Con­cerns over La­bor cap re­peal

Southern Riverina news - - RURAL OUTLOOK -

The Mur­ray Re­gional Strat­egy Group (MRSG) is go­ing to reach out to La­bor’s fed­eral wa­ter spokesman Tony Burke to dis­cuss the wa­ter cri­sis un­fold­ing in the NSW Mur­ray.

MRSG chair­man Alan Mathers (pic­tured) said the com­mu­nity-based group wants to work with the La­bor Party and was con­cerned with com­ments made re­cently by Mr Burke, who in­di­cated if La­bor wins the fed­eral elec­tion it will abol­ish the cap on wa­ter buy­backs and scrap the neu­tral­ity test which state wa­ter min­is­ters in­tro­duced in De­cem­ber to pro­tect ru­ral com­mu­ni­ties.

Mr Mathers said the com­ments send a neg­a­tive mes­sage about the fu­ture prospects for the next gen­er­a­tion of young farm­ers, who want to hear La­bor’s vi­sion for the re­gion.

He said he had a pos­i­tive meet­ing last week with Prime Min­is­ter Scott Morrison, at which is­sues around un­in­tended con­se­quences of the Basin Plan were dis­cussed.

‘‘Mr Morrison now has a much bet­ter ap­pre­ci­a­tion of the dam­age to our com­mu­ni­ties from the Basin Plan, and seemed im­pressed by the so­lu­tions we pre­sented to him. It seems rea­son­able that we now try to con­vey these so­lu­tions to La­bor lead­ers.

‘‘The re­cent com­ments from Mr Burke in­di­cate he may also not be aware of what is hap­pen­ing in this re­gion.’’

Mr Mathers said MRSG wants to work with Mr Burke, a key La­bor politi­cian, to en­sure he knows about the en­vi­ron­men­tal degra­da­tion, the job losses, the men­tal health is­sues, and the un­nec­es­sary im­pact on our com­mu­ni­ties.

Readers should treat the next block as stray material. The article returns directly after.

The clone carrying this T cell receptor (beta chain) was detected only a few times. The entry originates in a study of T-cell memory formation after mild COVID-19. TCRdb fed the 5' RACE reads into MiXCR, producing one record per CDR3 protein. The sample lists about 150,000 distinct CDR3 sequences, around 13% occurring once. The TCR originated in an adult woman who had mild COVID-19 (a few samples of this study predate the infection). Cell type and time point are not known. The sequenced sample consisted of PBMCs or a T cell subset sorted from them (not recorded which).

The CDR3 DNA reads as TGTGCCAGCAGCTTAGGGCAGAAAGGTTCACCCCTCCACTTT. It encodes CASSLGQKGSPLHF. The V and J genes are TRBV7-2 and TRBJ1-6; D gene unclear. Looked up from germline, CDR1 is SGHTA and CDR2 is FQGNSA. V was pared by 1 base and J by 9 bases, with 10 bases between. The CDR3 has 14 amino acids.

‘‘I am sure if he en­gages with our com­mu­nity he would see things in a dif­fer­ent light,’’ Mr Mathers said.

He said wa­ter is a very complex is­sue and we should not au­to­mat­i­cally ex­pect our politi­cians to have in­ti­mate knowl­edge about our part of the sys­tem.

‘‘Hope­fully, on behalf of MRSG, I will get an opportunity to dis­cuss our con­cerns with Mr Burke. Lo­cal peo­ple who have lived and breathed the sys­tem for gen­er­a­tions are best placed to help de­liver pos­i­tive en­vi­ron­men­tal out­comes, and hope­fully Mr Burke will understand this.’’

Mr Mathers said the is­sues be­ing faced go be­yond chal­lenges around the so­cial fab­ric and eco­nomic pros­per­ity of our com­mu­ni­ties, as there are now huge con­cerns about the en­vi­ron­ment, and the dam­age be­ing caused by the Basin Plan.

‘‘Those of us liv­ing in the re­gion can see the destruc­tion of the most pre­cious en­vi­ron­ment in the world due to in­creased vol­umes of wa­ter be­ing forced down the Mur­ray River, be­yond its capacity.

‘‘We have river bank slump­ing and ero­sion, the Barmah Choke is col­laps­ing and the mighty red gum forests are under ex­treme pres­sure from over-wa­ter­ing. And we also keep cre­at­ing ideal breed­ing con­di­tions for those ‘ rab­bits of the river’, the Eu­ro­pean carp.

‘‘Un­for­tu­nately, cou­pled with the en­vi­ron­men­tal de­te­ri­o­ra­tion we have a bu­reau­cracy that is re­luc­tant to ac­knowl­edge the ad­verse im­pacts of the Basin Plan, seem­ingly be­cause it sees it­self as be­ing pri­mar­ily obligated to de­liver wa­ter, and not re­spon­si­ble for the dam­age be­ing caused along the way.

‘‘We would like Mr Burke to be bet­ter briefed on the river health problems of the mid-Mur­ray sys­tem; if he has a bet­ter understanding he will be more likely to take re­me­dial ac­tion,” Mr Mathers said.

He added that from MRSG’s per­spec­tive, it wants to work with who­ever is in govern­ment to achieve bet­ter en­vi­ron­men­tal out­comes not only for this re­gion, but for the en­tire Basin.

The MRSG is a com­mu­nity-based or­gan­i­sa­tion rep­re­sent­ing lo­cal govern­ment, com­mu­nity, busi­ness and farm­ing groups in the Cen­tral Mur­ray re­gion of NSW.

Mr Mathers said the mem­bers are prac­ti­cal peo­ple who live and work in the re­gion.

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